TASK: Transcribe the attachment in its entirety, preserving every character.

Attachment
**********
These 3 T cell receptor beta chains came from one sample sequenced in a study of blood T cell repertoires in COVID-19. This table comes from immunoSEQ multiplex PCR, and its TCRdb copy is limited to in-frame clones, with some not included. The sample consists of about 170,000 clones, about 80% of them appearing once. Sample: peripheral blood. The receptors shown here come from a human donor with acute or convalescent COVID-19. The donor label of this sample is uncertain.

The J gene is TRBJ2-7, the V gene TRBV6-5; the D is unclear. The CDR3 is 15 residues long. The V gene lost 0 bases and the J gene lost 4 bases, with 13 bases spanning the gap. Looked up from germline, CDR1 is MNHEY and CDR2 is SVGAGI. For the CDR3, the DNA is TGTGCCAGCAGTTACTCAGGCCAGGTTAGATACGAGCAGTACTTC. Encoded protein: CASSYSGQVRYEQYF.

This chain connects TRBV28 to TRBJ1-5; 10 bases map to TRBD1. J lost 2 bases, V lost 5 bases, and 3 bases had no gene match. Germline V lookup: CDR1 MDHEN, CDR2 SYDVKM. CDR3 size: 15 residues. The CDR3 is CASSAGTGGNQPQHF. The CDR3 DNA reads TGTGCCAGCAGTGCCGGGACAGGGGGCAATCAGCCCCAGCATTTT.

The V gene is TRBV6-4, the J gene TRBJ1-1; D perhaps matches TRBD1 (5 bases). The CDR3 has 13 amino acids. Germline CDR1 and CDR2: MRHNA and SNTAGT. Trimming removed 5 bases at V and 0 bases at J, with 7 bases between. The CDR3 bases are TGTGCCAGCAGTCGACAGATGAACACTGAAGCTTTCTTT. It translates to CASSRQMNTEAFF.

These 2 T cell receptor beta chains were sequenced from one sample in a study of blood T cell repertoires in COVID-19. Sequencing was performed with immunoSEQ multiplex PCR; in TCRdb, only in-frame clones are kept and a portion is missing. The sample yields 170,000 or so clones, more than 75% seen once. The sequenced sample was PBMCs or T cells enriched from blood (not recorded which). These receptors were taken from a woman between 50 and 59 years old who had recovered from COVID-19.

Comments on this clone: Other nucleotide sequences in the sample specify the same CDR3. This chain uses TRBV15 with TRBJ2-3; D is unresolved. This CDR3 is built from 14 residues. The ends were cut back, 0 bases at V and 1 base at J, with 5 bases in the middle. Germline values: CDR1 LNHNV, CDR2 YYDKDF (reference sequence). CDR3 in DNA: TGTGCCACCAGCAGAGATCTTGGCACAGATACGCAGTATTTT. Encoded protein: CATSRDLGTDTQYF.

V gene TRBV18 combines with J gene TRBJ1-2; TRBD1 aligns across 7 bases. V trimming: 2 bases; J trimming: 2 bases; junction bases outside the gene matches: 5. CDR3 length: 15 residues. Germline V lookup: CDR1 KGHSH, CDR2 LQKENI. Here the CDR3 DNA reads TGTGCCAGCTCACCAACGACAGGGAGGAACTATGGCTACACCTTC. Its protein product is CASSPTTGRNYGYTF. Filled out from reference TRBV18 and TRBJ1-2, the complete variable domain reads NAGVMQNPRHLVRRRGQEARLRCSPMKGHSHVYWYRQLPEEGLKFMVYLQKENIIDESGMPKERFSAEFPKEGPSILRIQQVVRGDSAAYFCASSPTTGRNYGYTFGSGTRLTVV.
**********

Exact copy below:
These 3 T cell receptor beta chains came from one sample sequenced in a study of blood T cell repertoires in COVID-19. This table comes from immunoSEQ multiplex PCR, and its TCRdb copy is limited to in-frame clones, with some not included. The sample consists of about 170,000 clones, about 80% of them appearing once. Sample: peripheral blood. The receptors shown here come from a human donor with acute or convalescent COVID-19. The donor label of this sample is uncertain.

The J gene is TRBJ2-7, the V gene TRBV6-5; the D is unclear. The CDR3 is 15 residues long. The V gene lost 0 bases and the J gene lost 4 bases, with 13 bases spanning the gap. Looked up from germline, CDR1 is MNHEY and CDR2 is SVGAGI. For the CDR3, the DNA is TGTGCCAGCAGTTACTCAGGCCAGGTTAGATACGAGCAGTACTTC. Encoded protein: CASSYSGQVRYEQYF.

This chain connects TRBV28 to TRBJ1-5; 10 bases map to TRBD1. J lost 2 bases, V lost 5 bases, and 3 bases had no gene match. Germline V lookup: CDR1 MDHEN, CDR2 SYDVKM. CDR3 size: 15 residues. The CDR3 is CASSAGTGGNQPQHF. The CDR3 DNA reads TGTGCCAGCAGTGCCGGGACAGGGGGCAATCAGCCCCAGCATTTT.

The V gene is TRBV6-4, the J gene TRBJ1-1; D perhaps matches TRBD1 (5 bases). The CDR3 has 13 amino acids. Germline CDR1 and CDR2: MRHNA and SNTAGT. Trimming removed 5 bases at V and 0 bases at J, with 7 bases between. The CDR3 bases are TGTGCCAGCAGTCGACAGATGAACACTGAAGCTTTCTTT. It translates to CASSRQMNTEAFF.

These 2 T cell receptor beta chains were sequenced from one sample in a study of blood T cell repertoires in COVID-19. Sequencing was performed with immunoSEQ multiplex PCR; in TCRdb, only in-frame clones are kept and a portion is missing. The sample yields 170,000 or so clones, more than 75% seen once. The sequenced sample was PBMCs or T cells enriched from blood (not recorded which). These receptors were taken from a woman between 50 and 59 years old who had recovered from COVID-19.

Comments on this clone: Other nucleotide sequences in the sample specify the same CDR3. This chain uses TRBV15 with TRBJ2-3; D is unresolved. This CDR3 is built from 14 residues. The ends were cut back, 0 bases at V and 1 base at J, with 5 bases in the middle. Germline values: CDR1 LNHNV, CDR2 YYDKDF (reference sequence). CDR3 in DNA: TGTGCCACCAGCAGAGATCTTGGCACAGATACGCAGTATTTT. Encoded protein: CATSRDLGTDTQYF.

V gene TRBV18 combines with J gene TRBJ1-2; TRBD1 aligns across 7 bases. V trimming: 2 bases; J trimming: 2 bases; junction bases outside the gene matches: 5. CDR3 length: 15 residues. Germline V lookup: CDR1 KGHSH, CDR2 LQKENI. Here the CDR3 DNA reads TGTGCCAGCTCACCAACGACAGGGAGGAACTATGGCTACACCTTC. Its protein product is CASSPTTGRNYGYTF. Filled out from reference TRBV18 and TRBJ1-2, the complete variable domain reads NAGVMQNPRHLVRRRGQEARLRCSPMKGHSHVYWYRQLPEEGLKFMVYLQKENIIDESGMPKERFSAEFPKEGPSILRIQQVVRGDSAAYFCASSPTTGRNYGYTFGSGTRLTVV.